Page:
London, England (CNN) -- "It's soul, man!" pronounces Gilles Peterson, his face lighting up as he takes a sip into his chilled mojito. "Cuban music is from the heart, it's free, there are less rules somehow," the DJ extraordinaire tells CNN about the endless energy of the island's music.
It's been 13 years since Ry Cooder and a group of outstanding elderly musicians took the world by storm with "Buena Vista Social Club," a global album hit which helped put Cuba on the world music scene.
Now, stepping from the shadow of Buena Vista, a generation of ambitious young Cubans is daringly crossing diverse musical territories, creating a fresh sound which fuses traditional Latin rhythms with hip hop and funk grooves.
"Some years ago a few American rappers like Talib Kweli, Erykah Badu and the Roots went to Cuba and sowed the seeds for the underground hip hop scene and now it's alive," says Peterson, whose latest project showcases Cuba's contemporary musical effervescence -- from latin, afro jazz and fusion to hip hop, funk, reggaeton and pop.
In "Havana Cultura," Peterson introduces to the world the likes of honey-voiced Danay -- "an absolutely superstar" according to the influential DJ -- and Ogguere, an energetic hip hop duo which blends original Cuban rhythms with funk, rumba and rap.
These 21st-century Cuban musicians can delve into traditional music forms with the same ease as they burst into vigorous rap lines. They make up for the lack of access in technological means with an unsurpassed passion and determination to communicate their art.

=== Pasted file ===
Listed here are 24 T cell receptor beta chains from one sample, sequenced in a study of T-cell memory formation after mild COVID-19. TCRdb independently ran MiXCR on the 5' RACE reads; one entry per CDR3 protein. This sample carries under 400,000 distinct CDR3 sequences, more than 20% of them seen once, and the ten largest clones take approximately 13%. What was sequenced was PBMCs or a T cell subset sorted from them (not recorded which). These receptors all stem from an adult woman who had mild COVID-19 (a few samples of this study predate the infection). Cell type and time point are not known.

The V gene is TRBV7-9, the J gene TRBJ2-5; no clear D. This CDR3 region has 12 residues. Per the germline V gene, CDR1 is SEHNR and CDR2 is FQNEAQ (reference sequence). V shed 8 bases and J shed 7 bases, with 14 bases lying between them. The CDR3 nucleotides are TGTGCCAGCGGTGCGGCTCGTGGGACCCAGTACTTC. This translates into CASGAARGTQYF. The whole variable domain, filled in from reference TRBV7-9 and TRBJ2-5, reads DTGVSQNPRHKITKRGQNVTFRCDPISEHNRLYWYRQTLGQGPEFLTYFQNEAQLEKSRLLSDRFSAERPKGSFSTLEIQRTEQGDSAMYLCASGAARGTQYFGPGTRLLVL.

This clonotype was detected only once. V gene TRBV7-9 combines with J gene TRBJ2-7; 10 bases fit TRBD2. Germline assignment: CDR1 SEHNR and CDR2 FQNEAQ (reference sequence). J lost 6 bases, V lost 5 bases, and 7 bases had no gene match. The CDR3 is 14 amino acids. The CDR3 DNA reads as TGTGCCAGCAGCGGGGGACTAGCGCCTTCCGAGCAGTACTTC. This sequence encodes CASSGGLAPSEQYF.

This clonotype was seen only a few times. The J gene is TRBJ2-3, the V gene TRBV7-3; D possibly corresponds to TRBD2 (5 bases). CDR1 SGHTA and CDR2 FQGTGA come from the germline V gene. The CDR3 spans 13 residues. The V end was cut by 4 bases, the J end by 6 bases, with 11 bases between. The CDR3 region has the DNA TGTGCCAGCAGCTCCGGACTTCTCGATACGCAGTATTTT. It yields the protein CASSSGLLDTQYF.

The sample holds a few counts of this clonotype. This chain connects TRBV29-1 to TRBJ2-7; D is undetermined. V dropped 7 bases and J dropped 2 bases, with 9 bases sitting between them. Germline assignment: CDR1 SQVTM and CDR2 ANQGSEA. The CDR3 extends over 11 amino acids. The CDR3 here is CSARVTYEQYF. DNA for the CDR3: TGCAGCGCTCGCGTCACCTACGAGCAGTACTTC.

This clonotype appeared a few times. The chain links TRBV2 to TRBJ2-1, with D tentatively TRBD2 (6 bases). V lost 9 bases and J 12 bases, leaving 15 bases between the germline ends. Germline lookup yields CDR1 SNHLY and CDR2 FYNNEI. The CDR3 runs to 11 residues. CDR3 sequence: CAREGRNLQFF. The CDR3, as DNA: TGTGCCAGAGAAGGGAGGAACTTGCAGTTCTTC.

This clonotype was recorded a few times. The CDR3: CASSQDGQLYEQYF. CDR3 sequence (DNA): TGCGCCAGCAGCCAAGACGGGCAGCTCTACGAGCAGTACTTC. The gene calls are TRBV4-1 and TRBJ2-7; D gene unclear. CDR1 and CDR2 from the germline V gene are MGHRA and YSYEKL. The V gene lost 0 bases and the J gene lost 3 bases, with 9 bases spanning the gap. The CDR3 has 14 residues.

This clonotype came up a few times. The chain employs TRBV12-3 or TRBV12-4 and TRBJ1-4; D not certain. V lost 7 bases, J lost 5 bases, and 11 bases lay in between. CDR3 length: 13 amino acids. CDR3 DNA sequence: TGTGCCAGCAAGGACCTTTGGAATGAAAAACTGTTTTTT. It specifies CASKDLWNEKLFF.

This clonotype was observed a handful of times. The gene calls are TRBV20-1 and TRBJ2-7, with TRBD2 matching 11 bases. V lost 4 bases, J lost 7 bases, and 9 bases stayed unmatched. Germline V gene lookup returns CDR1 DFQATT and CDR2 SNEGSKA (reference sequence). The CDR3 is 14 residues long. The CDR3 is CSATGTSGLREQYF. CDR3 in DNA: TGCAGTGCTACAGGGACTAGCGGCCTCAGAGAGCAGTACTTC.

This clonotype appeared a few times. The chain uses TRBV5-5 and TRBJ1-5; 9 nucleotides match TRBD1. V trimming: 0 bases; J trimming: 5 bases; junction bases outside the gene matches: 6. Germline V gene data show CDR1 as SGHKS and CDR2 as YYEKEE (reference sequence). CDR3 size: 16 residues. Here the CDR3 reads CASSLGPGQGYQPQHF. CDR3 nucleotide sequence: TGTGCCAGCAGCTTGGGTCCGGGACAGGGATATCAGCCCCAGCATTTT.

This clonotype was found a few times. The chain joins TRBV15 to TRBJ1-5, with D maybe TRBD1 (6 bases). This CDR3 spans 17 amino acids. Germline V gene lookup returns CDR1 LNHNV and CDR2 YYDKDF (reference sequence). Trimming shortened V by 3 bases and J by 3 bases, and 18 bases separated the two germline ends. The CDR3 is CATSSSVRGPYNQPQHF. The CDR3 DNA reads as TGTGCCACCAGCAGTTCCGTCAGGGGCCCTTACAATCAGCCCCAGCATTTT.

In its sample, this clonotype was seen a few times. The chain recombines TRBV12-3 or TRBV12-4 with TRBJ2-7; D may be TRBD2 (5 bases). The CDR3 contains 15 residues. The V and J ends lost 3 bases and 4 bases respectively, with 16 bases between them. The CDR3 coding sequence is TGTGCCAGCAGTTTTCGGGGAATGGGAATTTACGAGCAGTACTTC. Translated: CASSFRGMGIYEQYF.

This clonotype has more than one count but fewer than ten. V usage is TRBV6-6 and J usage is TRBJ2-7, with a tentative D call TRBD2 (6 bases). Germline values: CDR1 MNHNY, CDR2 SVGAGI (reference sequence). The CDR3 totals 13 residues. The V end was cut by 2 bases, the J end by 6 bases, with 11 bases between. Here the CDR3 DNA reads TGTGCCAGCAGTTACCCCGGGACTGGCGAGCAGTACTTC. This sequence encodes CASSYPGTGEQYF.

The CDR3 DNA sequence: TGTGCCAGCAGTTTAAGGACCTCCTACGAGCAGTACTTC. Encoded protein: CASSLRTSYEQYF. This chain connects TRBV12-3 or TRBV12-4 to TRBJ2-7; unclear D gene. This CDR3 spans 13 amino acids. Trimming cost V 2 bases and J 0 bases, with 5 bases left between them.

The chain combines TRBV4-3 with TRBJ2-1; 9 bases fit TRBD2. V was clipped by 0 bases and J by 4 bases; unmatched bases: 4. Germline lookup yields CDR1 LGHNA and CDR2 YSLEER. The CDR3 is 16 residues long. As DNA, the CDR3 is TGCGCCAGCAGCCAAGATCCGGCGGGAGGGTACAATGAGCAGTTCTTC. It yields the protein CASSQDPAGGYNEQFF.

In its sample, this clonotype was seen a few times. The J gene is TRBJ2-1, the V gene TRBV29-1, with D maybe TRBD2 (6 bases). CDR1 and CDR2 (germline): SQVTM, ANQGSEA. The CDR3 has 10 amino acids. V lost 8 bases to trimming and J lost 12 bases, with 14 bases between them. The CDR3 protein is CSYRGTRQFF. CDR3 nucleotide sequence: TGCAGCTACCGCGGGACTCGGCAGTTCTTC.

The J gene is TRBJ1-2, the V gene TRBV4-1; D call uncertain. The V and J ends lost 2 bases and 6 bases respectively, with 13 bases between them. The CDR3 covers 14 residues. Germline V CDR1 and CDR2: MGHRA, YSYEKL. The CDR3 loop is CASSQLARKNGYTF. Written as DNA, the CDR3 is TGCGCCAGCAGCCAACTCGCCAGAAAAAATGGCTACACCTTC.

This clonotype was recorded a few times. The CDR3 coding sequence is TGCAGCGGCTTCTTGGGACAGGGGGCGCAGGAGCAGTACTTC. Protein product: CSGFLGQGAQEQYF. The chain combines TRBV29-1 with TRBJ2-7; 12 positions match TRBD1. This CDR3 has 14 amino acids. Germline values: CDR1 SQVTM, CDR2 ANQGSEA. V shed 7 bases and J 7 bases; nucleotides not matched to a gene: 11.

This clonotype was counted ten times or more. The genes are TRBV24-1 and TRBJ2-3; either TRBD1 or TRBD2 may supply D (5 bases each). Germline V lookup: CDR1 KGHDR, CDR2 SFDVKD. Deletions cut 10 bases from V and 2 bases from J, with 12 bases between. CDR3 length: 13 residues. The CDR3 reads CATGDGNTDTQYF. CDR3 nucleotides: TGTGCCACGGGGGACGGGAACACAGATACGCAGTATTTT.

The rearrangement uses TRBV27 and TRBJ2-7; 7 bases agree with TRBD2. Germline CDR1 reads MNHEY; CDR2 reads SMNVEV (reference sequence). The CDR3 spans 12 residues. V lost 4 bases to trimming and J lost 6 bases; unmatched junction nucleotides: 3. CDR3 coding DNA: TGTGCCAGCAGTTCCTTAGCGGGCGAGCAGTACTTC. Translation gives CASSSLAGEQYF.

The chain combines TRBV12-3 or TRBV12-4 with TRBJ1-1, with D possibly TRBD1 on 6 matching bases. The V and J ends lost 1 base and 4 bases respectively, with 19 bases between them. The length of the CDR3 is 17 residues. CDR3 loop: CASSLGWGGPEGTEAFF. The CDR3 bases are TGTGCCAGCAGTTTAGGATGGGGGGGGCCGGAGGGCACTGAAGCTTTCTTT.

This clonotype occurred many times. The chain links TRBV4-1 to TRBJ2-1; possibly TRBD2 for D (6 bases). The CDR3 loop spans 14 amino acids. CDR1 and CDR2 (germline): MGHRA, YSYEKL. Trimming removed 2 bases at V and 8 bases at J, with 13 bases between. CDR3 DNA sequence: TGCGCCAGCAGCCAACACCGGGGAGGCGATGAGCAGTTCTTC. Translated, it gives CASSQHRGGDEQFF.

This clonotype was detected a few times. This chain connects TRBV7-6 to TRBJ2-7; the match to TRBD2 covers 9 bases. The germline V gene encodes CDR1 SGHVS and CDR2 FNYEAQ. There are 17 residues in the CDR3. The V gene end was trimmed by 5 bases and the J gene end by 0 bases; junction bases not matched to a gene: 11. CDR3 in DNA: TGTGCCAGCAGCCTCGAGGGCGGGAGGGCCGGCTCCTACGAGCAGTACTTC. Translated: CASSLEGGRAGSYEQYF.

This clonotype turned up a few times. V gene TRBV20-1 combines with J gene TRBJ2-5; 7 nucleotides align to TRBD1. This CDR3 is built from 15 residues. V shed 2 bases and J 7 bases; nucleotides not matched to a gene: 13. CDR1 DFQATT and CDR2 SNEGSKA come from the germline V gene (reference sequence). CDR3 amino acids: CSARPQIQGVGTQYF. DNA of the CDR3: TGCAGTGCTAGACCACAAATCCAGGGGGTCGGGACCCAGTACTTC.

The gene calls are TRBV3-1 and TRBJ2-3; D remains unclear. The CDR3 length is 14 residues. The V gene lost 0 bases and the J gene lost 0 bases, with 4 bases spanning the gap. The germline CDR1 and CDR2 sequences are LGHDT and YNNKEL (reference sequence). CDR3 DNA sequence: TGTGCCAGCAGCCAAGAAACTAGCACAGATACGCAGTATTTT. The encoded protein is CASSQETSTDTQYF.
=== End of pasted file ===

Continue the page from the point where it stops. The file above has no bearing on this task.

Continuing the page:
"The life of an artist in Cuba is a sacrifice," Danay told CNN. "We have to use a lot of raw material and recycle it again and again because many times the right conditions don't exist.
"There are many talented street artists who have to walk a much longer road in order to write music and express themselves. But you can do it if you work hard and if there's love for the art."
In tune with Havana's unique spirit, this fledging music movement works best when performed live. On stage, the energy of the grooves and the breadth of fresh talent stimulates all senses.
"When we perform our music we are passionate and sentimental," says Ogguere's Edrey after a ferocious live performance in east London. "Cuban art is conscious, it's hard, beautiful and lively. There is a lot of energy and feeling."
A lack of funds and equipment cannot contain the scene's enthusiasm. As the movement develops the musicians are becoming more ambitious.
"We want people to identify themselves with what we do -- regardless of whether is salsa, hip hop or funky, all that mix of rhythms is our way of making people enjoy what we do. We want them to learn a new philosophy of life based on giving love, feeling happy and celebrate," says Ulises, also of Ogguere.
Influenced by the likes of James Brown, Fela Kuti and the Roots, Ogguere say they rely on their friends across the world to get their hands on foreign music since Cuban radio would play mainly salsa and reggaeton.
"These young Cuban musicians need help. Most of them don't have Internet and this is quite radical, but they survive because they are so hungry for information," says Peterson.
"In Europe people are a little bit more lazy, a bit more cynical, but these were the most disciplined musicians I've ever worked with, they wanted to take their opportunity."